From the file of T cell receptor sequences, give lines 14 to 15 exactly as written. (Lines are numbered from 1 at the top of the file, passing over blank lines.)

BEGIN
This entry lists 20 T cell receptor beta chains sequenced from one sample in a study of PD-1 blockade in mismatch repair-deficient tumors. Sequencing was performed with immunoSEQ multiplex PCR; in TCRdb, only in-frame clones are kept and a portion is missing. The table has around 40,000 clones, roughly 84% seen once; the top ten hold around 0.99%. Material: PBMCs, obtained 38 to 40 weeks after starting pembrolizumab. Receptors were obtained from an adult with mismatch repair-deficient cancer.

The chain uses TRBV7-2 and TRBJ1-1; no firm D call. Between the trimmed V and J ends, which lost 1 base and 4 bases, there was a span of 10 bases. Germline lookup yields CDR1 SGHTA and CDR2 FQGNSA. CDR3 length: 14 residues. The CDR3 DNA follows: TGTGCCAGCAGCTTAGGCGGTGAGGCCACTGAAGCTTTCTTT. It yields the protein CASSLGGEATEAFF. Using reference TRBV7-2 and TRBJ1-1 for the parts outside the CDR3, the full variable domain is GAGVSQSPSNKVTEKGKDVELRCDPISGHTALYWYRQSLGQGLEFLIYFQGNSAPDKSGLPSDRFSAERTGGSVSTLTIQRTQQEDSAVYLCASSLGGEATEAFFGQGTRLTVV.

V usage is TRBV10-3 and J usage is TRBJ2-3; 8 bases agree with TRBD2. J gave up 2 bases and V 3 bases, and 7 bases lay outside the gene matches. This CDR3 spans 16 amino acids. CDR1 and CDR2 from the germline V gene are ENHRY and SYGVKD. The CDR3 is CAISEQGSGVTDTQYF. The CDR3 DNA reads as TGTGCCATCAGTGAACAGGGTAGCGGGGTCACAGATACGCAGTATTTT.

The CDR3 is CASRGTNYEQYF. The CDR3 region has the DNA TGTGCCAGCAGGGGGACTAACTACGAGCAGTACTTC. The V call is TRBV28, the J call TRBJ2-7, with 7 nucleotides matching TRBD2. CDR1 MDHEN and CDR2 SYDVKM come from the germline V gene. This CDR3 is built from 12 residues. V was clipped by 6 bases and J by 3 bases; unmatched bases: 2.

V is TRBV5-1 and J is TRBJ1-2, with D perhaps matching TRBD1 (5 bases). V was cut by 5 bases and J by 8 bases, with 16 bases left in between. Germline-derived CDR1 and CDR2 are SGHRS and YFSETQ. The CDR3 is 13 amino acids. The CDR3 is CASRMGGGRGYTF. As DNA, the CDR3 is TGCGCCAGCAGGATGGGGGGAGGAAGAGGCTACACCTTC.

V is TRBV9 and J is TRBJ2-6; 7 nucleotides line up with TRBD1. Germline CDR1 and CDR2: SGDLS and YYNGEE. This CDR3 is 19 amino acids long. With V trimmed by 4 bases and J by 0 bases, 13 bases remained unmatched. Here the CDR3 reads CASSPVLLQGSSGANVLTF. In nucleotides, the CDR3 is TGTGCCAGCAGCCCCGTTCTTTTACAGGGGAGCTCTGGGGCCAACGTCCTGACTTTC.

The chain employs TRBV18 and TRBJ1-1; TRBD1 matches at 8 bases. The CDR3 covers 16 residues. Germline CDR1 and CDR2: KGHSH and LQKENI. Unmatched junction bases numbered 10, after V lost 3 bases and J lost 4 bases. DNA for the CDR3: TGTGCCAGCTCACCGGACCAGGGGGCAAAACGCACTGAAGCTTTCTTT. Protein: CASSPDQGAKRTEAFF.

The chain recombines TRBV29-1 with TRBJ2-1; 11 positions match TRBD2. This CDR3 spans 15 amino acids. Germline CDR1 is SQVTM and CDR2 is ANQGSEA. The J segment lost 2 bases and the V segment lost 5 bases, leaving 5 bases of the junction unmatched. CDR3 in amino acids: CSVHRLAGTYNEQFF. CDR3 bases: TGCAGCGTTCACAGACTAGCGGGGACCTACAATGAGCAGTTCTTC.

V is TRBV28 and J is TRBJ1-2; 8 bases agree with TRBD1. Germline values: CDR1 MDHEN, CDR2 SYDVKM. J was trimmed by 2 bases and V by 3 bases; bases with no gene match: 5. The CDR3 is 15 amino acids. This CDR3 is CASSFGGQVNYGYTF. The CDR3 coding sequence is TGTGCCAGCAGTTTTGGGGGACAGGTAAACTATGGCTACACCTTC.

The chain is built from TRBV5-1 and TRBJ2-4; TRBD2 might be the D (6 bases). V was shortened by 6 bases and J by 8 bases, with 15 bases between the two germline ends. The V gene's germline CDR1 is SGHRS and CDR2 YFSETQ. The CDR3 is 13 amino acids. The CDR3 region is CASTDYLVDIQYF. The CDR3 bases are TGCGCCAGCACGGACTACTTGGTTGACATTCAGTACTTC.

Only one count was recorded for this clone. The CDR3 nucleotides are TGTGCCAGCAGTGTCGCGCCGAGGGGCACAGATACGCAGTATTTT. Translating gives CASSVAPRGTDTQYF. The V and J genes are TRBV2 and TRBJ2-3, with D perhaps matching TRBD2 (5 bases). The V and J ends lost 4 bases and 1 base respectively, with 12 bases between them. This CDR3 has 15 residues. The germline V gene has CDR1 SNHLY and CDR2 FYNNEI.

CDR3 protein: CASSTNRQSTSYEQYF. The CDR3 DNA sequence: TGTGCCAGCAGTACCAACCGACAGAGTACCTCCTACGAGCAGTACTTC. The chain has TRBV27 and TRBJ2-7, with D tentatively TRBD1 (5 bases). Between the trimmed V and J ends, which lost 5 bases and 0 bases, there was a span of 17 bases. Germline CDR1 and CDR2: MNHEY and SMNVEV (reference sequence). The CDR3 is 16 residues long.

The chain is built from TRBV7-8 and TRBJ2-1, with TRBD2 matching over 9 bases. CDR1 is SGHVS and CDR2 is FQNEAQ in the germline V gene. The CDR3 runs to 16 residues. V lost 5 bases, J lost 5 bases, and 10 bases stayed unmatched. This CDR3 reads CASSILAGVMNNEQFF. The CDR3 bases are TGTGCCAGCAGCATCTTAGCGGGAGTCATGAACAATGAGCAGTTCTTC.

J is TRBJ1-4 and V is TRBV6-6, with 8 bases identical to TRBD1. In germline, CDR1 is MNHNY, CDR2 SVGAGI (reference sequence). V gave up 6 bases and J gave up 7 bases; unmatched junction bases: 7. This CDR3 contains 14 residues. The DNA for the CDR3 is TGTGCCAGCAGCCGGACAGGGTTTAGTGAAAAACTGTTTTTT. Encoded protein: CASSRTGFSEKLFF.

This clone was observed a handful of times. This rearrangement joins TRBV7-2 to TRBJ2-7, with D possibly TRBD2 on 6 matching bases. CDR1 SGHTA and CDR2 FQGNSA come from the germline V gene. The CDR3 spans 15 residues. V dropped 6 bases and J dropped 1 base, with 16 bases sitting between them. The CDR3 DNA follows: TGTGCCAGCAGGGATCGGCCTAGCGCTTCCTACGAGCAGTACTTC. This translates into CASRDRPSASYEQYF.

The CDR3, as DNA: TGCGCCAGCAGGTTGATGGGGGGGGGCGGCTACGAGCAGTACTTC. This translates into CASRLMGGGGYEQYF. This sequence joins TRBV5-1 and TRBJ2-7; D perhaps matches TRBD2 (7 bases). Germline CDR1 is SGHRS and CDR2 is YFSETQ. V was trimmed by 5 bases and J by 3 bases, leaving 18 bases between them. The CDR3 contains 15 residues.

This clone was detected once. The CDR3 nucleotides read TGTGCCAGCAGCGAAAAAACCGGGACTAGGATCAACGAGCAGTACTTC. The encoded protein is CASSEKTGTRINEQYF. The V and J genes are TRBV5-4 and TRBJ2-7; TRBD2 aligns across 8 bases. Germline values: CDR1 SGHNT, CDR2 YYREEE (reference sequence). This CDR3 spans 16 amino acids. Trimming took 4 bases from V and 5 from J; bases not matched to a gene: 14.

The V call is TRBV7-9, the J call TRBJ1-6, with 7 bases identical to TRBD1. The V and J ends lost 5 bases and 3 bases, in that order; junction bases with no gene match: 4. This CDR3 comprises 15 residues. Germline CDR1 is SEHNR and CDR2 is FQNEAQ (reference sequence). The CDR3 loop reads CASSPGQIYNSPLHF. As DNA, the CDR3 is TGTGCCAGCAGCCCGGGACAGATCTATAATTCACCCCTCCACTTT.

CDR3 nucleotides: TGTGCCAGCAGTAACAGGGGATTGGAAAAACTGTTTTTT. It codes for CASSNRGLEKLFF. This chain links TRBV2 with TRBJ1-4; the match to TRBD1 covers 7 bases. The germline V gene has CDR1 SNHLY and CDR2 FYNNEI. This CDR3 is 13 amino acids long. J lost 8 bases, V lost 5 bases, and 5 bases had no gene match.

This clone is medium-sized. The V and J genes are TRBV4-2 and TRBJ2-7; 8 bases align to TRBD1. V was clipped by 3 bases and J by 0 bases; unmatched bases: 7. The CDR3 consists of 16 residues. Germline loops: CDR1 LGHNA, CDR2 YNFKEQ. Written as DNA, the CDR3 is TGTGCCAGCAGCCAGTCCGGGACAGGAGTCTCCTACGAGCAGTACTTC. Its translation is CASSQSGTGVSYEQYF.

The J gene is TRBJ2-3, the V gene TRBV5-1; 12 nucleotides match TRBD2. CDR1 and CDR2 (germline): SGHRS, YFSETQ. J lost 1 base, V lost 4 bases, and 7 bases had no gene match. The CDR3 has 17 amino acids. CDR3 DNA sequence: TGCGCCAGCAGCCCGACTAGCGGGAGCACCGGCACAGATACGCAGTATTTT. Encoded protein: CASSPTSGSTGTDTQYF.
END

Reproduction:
J is TRBJ1-4 and V is TRBV6-6, with 8 bases identical to TRBD1. In germline, CDR1 is MNHNY, CDR2 SVGAGI (reference sequence). V gave up 6 bases and J gave up 7 bases; unmatched junction bases: 7. This CDR3 contains 14 residues. The DNA for the CDR3 is TGTGCCAGCAGCCGGACAGGGTTTAGTGAAAAACTGTTTTTT. Encoded protein: CASSRTGFSEKLFF.

This clone was observed a handful of times. This rearrangement joins TRBV7-2 to TRBJ2-7, with D possibly TRBD2 on 6 matching bases. CDR1 SGHTA and CDR2 FQGNSA come from the germline V gene. The CDR3 spans 15 residues. V dropped 6 bases and J dropped 1 base, with 16 bases sitting between them. The CDR3 DNA follows: TGTGCCAGCAGGGATCGGCCTAGCGCTTCCTACGAGCAGTACTTC. This translates into CASRDRPSASYEQYF.